Russia may overcome a shortage of protein on its domestic feed market thanks to several independent projects working on bioprotein production.
In the Soviet Union, the first production of feed protein from hydrocarbons took place in the 1970s. In total, the country built 12 plants with a designed production performance of around 1 million tonnes per year. This was close to 70% of the world’s bioprotein production at that time. The importance of the bioprotein industry in the country was comparable with that of the nuclear industry, since it allowed the Soviet Union to be self-sufficient in feedstuffs.
All plants manufactured either Paprin – single-cell protein yeast grown on liquid paraffin medium – or Gaprin – inactivated biomass of methane, oxidized bacteria Methyllococcus capsulatus. Studies on safety and efficiency were not adequately conducted, which resulted in horrifying outcomes in the case of Paprin. Paprin had a devastating impact on animal health. This product disturbed the hormonal and water balance, causing the formation of oedema all over the animals’ bodies, the Russian Business Consulting agency reported, citing research by the Bashkiria State University.
Meat obtained from these animals was causing flare-ups of chronic diseases in consumers. “Meat obtained from animals fed with Paprin contained an accumulation of abnormal amino acids that were incorporated into the membranes of nerve cells, thus disrupting the process of conducting a normal nerve impulse,” said Raisa Bashirova, senior researcher at Bashkiria State University. She added that it was even dangerous for humans to work with Paprin: “The workers at the plants and local residents were developing diseases such as thrush and bronchial asthma.” In the 1990s, almost the entire production of bioprotein in Russia was stopped. Gaprin, although it had proved to be safe and efficient, could not compete with rather cheap imported protein feedstuffs, which began to land on the local market in large quantities. Now, several decades later, bioprotein production in Russia seems to be getting a second chance.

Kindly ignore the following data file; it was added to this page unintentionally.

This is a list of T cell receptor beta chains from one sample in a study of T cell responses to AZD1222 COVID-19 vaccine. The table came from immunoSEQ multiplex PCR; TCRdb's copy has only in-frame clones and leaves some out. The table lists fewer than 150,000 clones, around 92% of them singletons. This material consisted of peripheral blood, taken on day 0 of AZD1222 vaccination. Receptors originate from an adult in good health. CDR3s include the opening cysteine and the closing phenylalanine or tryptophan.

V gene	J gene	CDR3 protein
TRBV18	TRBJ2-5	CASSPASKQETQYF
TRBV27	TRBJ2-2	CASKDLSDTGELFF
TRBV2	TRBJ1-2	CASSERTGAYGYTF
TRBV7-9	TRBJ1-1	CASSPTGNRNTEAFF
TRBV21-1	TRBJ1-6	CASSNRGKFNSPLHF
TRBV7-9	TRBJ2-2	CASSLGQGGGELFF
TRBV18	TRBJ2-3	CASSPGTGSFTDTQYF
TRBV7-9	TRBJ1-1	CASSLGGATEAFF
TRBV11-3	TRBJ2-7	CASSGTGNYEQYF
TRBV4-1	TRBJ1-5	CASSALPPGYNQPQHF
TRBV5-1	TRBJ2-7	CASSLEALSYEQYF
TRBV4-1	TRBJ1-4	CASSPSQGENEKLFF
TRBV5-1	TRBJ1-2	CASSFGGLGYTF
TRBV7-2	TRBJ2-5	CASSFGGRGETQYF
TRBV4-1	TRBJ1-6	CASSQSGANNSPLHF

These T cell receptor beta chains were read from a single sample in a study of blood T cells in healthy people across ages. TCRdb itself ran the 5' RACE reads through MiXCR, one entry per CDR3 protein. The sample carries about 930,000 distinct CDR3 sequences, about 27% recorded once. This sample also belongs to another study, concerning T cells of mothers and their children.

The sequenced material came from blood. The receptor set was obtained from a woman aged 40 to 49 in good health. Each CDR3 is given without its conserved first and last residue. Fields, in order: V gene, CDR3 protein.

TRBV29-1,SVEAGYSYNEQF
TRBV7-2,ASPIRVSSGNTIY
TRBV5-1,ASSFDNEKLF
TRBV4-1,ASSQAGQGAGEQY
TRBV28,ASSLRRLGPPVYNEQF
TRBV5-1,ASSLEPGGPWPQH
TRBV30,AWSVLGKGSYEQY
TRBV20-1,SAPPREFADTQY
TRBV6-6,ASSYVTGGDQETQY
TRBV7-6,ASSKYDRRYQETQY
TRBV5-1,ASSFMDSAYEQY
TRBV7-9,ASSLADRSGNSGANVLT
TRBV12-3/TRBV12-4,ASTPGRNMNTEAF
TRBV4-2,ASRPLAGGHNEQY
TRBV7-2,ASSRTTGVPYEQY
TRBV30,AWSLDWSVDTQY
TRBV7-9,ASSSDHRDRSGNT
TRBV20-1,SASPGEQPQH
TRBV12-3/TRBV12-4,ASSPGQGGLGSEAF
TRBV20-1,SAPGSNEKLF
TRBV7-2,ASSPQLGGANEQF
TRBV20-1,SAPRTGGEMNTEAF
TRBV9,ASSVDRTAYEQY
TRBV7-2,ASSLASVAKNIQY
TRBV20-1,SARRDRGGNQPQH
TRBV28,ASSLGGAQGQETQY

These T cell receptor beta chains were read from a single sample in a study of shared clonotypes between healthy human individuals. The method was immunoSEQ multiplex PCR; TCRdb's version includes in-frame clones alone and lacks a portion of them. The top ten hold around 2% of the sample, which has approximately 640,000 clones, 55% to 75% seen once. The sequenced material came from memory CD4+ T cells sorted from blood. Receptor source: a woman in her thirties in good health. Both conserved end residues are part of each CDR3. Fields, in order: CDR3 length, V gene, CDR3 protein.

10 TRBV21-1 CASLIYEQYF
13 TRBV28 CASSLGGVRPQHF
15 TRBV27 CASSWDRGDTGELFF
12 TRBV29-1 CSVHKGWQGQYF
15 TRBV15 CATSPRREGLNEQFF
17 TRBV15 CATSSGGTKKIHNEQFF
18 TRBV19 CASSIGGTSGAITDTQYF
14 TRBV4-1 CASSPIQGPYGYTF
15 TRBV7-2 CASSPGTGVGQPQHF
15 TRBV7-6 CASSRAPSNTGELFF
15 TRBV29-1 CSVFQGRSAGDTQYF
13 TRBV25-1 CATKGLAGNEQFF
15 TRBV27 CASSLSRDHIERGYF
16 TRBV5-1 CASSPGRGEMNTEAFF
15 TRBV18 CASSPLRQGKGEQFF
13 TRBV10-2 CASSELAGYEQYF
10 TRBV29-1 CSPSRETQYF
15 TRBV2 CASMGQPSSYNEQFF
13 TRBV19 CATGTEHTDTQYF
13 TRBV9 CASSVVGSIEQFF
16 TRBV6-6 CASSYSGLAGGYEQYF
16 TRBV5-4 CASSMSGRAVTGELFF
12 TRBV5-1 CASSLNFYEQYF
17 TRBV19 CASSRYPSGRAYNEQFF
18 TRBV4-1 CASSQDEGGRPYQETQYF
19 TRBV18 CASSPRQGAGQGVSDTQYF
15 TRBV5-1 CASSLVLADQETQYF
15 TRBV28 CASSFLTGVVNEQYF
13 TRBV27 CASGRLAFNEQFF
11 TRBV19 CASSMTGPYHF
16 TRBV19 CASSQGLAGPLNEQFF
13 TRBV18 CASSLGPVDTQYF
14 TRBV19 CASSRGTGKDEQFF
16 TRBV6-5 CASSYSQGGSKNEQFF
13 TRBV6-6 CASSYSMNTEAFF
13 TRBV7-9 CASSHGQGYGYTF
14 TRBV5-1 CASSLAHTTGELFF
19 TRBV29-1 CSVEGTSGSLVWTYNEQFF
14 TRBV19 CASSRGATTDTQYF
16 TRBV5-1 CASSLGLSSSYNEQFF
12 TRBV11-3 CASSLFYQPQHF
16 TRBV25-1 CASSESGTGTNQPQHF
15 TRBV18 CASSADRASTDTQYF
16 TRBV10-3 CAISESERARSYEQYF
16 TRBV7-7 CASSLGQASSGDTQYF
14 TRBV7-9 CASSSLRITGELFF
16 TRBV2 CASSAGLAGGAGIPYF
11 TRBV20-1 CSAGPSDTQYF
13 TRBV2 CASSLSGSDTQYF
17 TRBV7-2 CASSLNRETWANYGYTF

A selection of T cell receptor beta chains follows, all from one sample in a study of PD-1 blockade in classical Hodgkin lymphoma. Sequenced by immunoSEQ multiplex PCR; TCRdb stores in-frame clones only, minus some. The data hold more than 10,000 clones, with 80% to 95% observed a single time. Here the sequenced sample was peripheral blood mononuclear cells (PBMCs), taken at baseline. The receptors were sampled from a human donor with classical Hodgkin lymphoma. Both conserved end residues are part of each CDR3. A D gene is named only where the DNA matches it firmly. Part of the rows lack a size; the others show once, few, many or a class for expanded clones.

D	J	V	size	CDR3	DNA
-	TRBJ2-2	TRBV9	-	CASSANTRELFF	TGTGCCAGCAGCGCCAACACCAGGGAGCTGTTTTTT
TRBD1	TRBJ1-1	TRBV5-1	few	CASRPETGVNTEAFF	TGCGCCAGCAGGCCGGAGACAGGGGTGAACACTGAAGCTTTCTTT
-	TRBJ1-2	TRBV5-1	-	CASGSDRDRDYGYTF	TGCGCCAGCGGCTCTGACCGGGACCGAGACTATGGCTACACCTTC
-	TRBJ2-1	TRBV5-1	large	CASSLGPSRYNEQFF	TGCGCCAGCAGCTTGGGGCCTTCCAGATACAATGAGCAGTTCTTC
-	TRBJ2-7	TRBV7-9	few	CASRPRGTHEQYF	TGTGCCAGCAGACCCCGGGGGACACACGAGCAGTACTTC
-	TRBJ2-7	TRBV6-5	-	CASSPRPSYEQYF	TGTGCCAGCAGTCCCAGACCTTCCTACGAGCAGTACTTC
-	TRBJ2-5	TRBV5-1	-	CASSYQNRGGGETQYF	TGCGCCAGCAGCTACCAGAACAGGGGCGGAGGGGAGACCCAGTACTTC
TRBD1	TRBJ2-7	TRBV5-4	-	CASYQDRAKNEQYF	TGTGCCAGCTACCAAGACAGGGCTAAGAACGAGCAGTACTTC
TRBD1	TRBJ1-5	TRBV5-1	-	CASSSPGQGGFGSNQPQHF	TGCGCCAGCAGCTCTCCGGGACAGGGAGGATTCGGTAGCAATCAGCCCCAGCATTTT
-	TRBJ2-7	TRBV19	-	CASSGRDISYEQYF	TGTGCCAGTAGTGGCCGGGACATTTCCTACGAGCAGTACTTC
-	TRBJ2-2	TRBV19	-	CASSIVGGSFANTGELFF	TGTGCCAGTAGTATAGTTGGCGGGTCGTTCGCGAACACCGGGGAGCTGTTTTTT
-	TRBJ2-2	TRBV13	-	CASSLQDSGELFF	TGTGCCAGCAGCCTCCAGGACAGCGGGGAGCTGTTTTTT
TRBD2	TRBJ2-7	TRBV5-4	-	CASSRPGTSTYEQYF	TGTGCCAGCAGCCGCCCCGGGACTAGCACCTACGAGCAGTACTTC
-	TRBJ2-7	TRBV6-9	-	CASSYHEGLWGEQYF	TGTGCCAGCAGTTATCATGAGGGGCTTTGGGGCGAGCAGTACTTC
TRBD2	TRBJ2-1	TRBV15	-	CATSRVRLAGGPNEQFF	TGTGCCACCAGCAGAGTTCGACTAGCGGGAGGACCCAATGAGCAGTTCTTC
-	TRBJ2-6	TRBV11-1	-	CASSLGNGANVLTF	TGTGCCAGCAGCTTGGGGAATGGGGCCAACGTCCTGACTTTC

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The Russian company Metanica has recently presented a new generation of inactivated protein biomass based on methane under the brand name Metaprin. The production technology differs from that used in other similar projects around the world, and is in many ways, superior to that used for Gaprin production several decades ago.
“We do not use external recycling of cell culture fluid and we work with air, not oxygen, which delivers energy savings, and this is one of the main components of the production costs of bioprotein,” said Nikolay Kutafin, development director at Metanica. “The company has also abandoned airlift mixing, which inhibits the cells of microorganisms. Besides that, the production site does not have a cooling circuit in the fermenter, and there is no post-fermentation gas, which makes it possible to produce a tonne of protein using no more than 2000 cubic metres of gas,” he added. The company also uses several different strains of bacteria, each of which performs an important role. “All the internal laminar-vortex motion of the cell culture fluid is carried out thanks to the use of a specially developed mixing aeration head,” Kutafin explained.
There is a shortage of protein ranging between 1.5 million to 2 million tonnes per year in Russia. Metaprin is designed primarily to replace fishmeal in the diets of poultry, pigs, and cattle. “Fishmeal is the main competitor of Metaprin. However, Metaprin is superior in terms of protein, amino acids, vitamins and microelements. It has sustainable quality. Its production and composition characteristics do not depend on weather conditions and the time of year and its use is more convenient for livestock workers.”
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In Russia, fishmeal is of uneven quality, even within a single consignment, and sometimes it appears to be adulterated. “Metaprin is added to feed at levels ranging from 2.5% to 30% of the total product mass. 1 tonne of Metaprin can balance the protein content of 20 tonnes of feed,” Kutafin said, adding that meat products obtained from animals fed with this type of bioprotein are absolutely safe for humans, which has been confirmed in multiple studies, including in the European Union. The company is working on an experimental 100 m3 plant for protein biosynthesis, with production capacity up to 4000 tonnes of protein per year. “We envisage a modular approach to plant construction. It allows us to quickly ramp up production by putting new 100 m3 fermenters into operation,” Kutafin said.